The spa however is not just about techie treatments: “when I started I was just going with these groundbreaking treatments that were addressing sexual health, then realized that there are women who want relaxation treatments and de-toxifying treatments,” she comments. These include a 24karat gold wax and LED vajacial, which fights ingrown hairs or post-wax redness, and a V-steam, which detoxes, soothes (and has the ability to increase libido).
So who, we asked, are the women that are coming? While a lot of her clients are women who have just given birth, or women going through menopause, according to Barshop, a surprising number of young women make up her customer base because they are unable to orgasm.
“The women who are talking about sex - they’re strong powerful women,” says Barshop. They conform to a certain type - women who generally have their act together. They care about their bodies, their businesses, their well-beings and their sexual health. It’s the people who are in the know that are becoming Barshop’s most lucrative customer, and from where she will build her customer base.
Powerful women have powerful friends.
It's something we’ve been learning for months here at SWAAY and through all of our entrepreneurial success stories. And it’s what Barshop is using to grow her business from the ground. These aren’t services that will be streamlined as fast as her last salons were, and they won’t duplicate with as much ease - in particular because of the specialty nature of the treatments and the doctors required to execute them.
The important thing to remember is that Barshop’s treatments at the spa are non-surgical. They may be completed by a doctor using medical technologies, but you won’t be going under anesthesia or have a hospital bill for this. This is you, taking care of your nether regions in the most groundbreaking way possible - and feeling fabulous doing it. The spa and the surrounding area are beautiful and Barshop is the queen mother of vagina spas, waiting to care of something you’ve felt afraid of, or neglected for who knows how long.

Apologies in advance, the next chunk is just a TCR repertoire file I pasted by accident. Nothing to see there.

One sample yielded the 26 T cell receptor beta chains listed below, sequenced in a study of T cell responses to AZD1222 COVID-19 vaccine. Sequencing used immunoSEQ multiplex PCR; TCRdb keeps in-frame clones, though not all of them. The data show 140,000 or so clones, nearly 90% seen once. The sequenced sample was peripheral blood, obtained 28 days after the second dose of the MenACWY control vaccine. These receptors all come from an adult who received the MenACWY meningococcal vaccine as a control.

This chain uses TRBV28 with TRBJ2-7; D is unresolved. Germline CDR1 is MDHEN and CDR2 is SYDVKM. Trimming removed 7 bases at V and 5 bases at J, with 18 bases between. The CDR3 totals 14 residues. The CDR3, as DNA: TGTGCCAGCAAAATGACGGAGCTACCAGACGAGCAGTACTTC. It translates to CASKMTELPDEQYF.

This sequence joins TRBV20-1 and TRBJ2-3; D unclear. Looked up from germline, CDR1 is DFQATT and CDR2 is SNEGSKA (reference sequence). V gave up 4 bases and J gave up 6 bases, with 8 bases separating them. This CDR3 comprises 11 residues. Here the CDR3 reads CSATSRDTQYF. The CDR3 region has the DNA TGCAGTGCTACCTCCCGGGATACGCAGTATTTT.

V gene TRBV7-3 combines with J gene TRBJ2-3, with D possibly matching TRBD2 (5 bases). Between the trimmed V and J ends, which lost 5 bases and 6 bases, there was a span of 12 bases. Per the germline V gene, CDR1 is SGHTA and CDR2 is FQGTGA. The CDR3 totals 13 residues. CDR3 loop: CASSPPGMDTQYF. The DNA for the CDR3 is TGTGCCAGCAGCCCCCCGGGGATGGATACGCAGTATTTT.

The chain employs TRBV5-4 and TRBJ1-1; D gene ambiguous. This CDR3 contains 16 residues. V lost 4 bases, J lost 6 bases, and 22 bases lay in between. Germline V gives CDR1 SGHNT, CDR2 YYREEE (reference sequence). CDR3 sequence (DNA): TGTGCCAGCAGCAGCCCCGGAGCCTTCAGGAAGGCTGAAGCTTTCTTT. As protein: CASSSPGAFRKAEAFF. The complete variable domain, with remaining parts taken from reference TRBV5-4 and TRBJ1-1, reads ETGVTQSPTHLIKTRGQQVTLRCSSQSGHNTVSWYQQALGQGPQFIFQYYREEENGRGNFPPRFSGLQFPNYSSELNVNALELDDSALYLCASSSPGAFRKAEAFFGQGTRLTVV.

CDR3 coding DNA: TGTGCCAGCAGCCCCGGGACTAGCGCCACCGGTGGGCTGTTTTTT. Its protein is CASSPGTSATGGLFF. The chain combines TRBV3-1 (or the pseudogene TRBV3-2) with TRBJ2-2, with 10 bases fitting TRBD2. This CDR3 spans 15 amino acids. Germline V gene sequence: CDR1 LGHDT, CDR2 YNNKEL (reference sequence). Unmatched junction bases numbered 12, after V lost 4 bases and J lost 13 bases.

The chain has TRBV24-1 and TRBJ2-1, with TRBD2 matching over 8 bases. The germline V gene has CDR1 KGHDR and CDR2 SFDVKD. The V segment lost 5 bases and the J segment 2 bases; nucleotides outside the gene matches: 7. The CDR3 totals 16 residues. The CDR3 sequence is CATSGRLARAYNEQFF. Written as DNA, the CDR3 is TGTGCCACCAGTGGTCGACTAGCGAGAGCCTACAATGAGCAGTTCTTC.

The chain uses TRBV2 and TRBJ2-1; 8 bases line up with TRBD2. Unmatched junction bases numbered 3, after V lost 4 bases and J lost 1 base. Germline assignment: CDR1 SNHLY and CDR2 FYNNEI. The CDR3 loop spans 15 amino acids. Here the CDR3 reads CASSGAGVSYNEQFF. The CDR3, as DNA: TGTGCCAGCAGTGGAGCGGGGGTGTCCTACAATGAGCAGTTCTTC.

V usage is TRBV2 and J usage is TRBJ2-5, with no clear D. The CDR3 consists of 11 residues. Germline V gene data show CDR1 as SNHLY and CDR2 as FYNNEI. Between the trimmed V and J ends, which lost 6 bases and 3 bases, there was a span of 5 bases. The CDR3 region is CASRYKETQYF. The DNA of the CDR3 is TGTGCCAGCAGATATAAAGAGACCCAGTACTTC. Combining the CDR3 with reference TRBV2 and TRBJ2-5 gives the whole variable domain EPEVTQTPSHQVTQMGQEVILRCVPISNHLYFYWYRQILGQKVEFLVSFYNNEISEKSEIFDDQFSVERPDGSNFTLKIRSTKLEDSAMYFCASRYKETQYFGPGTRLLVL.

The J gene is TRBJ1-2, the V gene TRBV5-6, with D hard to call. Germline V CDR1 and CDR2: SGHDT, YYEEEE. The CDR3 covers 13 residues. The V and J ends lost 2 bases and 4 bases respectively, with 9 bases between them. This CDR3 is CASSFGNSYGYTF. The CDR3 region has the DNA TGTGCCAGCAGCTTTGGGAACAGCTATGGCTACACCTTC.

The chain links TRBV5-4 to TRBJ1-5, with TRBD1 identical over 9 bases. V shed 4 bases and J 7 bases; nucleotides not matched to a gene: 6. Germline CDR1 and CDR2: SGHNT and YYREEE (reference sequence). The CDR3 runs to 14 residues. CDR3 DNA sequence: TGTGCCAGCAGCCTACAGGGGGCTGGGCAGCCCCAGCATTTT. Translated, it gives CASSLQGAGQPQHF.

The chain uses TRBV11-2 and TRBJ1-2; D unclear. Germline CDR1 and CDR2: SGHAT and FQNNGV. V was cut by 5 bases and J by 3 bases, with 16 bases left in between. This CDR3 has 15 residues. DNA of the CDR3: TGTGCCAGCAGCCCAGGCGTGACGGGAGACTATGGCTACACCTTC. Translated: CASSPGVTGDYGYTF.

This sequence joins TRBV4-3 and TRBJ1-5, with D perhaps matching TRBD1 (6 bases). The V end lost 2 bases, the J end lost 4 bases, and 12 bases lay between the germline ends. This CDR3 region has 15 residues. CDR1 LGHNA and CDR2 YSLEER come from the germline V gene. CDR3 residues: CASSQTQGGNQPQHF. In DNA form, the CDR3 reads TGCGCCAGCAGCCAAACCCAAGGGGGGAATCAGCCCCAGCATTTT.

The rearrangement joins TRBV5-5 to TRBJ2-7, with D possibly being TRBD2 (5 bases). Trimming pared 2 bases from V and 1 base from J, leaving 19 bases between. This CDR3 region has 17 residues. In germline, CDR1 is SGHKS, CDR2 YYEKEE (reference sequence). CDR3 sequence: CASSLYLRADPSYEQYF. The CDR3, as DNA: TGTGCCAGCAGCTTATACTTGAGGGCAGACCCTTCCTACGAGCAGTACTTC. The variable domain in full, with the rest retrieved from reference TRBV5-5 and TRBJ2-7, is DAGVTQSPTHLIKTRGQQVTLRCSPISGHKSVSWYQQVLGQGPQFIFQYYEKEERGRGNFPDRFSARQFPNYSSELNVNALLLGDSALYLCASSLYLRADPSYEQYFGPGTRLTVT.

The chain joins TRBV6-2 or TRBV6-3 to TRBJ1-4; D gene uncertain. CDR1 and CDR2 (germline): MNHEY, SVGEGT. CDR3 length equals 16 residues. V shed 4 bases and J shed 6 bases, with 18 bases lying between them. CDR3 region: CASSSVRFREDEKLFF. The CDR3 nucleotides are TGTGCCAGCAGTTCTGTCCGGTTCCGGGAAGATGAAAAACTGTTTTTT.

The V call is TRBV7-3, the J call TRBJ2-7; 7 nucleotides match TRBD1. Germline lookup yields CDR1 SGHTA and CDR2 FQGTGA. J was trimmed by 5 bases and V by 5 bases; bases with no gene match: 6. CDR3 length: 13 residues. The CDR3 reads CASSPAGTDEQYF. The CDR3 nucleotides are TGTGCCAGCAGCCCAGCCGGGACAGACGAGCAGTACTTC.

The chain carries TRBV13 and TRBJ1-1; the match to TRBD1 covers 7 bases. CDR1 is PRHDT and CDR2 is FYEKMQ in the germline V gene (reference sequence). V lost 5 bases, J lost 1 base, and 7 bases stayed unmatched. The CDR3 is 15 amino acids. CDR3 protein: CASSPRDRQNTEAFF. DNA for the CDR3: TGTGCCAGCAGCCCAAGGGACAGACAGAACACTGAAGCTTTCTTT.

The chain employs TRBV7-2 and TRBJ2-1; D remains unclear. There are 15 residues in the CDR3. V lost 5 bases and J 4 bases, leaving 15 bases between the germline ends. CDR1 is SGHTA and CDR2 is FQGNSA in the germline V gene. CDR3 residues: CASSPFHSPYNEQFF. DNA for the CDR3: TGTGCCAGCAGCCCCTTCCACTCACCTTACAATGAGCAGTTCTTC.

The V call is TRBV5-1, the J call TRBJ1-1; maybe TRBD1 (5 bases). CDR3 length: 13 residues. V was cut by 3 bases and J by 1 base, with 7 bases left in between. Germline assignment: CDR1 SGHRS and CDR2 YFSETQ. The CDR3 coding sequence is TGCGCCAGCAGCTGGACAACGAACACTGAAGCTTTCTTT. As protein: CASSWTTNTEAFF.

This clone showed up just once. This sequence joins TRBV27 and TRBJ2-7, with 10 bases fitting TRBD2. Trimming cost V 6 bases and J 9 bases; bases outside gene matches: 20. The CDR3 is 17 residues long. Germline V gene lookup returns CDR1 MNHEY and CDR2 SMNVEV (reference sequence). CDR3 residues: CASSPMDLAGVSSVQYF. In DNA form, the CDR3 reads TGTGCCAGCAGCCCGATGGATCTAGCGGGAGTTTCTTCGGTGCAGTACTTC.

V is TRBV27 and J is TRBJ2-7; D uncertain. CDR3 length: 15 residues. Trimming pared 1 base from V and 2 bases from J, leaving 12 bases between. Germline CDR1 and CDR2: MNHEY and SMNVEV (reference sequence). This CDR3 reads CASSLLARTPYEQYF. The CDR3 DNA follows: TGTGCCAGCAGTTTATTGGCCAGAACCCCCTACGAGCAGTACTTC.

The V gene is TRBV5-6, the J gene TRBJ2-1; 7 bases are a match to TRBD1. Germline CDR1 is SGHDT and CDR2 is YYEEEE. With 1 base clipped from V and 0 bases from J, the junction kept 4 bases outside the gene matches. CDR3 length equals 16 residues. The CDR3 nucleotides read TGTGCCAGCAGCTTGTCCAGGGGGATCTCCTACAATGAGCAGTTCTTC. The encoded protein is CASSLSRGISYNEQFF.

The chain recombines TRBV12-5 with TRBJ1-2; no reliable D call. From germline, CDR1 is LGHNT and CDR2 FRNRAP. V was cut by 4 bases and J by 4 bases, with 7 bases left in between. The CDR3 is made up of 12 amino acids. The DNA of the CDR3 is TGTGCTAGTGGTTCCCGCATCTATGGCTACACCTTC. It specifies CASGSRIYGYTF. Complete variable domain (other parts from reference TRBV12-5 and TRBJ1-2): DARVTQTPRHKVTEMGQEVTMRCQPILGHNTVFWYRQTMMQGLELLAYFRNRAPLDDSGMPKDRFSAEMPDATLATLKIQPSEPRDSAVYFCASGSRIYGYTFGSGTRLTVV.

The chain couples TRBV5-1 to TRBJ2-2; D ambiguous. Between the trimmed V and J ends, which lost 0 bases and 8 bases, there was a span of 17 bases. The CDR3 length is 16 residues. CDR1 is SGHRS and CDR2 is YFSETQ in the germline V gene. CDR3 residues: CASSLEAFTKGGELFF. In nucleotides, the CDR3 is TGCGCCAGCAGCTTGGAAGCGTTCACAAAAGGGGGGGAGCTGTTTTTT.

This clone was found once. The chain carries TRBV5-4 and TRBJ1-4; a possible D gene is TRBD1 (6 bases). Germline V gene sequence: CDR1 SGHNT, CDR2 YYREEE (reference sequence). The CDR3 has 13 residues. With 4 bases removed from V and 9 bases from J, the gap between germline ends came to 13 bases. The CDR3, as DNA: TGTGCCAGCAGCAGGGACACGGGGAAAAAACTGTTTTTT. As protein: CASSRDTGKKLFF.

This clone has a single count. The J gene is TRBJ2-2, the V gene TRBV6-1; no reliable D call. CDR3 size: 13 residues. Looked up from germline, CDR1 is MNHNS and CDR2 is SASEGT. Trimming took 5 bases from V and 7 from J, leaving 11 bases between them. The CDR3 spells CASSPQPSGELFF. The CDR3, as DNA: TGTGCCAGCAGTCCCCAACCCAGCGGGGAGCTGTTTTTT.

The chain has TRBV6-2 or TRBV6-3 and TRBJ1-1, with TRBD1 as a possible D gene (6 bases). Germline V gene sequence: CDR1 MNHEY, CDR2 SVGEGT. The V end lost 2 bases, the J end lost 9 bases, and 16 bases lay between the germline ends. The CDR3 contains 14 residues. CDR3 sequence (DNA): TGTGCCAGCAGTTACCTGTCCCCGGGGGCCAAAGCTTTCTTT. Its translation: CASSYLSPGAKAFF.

She’s ready for you - so the only questions remains is - are you ready for your va-juvenation?
Women have come a long way in redefining beauty to be more inclusive of different body types, skin colors and hair styles, but society's beauty standards still remain as high as we have always known them to be. In the workplace, professionalism is directly linked to the appearance of both men and women, but for women, the expectations and requirements needed to fit the part are far stricter. Unlike men, there exists a direct correlation between beauty and respect that women are forced to acknowledge, and in turn comply with, in order to succeed.
Before stepping foot into the workforce, women who choose to opt out of conventional beauty and grooming regiments are immediately at a disadvantage. A recent Forbes article analyzing the attractiveness bias at work cited a comprehensive academic review for its study on the benefits attractive adults receive in the labor market. A summary of the review stated, "'Physically attractive individuals are more likely to be interviewed for jobs and hired, they are more likely to advance rapidly in their careers through frequent promotions, and they earn higher wages than unattractive individuals.'" With attractiveness and success so tightly woven together, women often find themselves adhering to beauty standards they don't agree with in order to secure their careers.
Complying with modern beauty standards may be what gets your foot in the door in the corporate world, but once you're in, you are expected to maintain your appearance or risk being perceived as unprofessional. While it may not seem like a big deal, this double standard has become a hurdle for businesswomen who are forced to fit this mold in order to earn respect that men receive regardless of their grooming habits. Liz Elting, Founder and CEO of the Elizabeth Elting Foundation, is all too familiar with conforming to the beauty culture in order to command respect, and has fought throughout the course of her entrepreneurial journey to override this gender bias.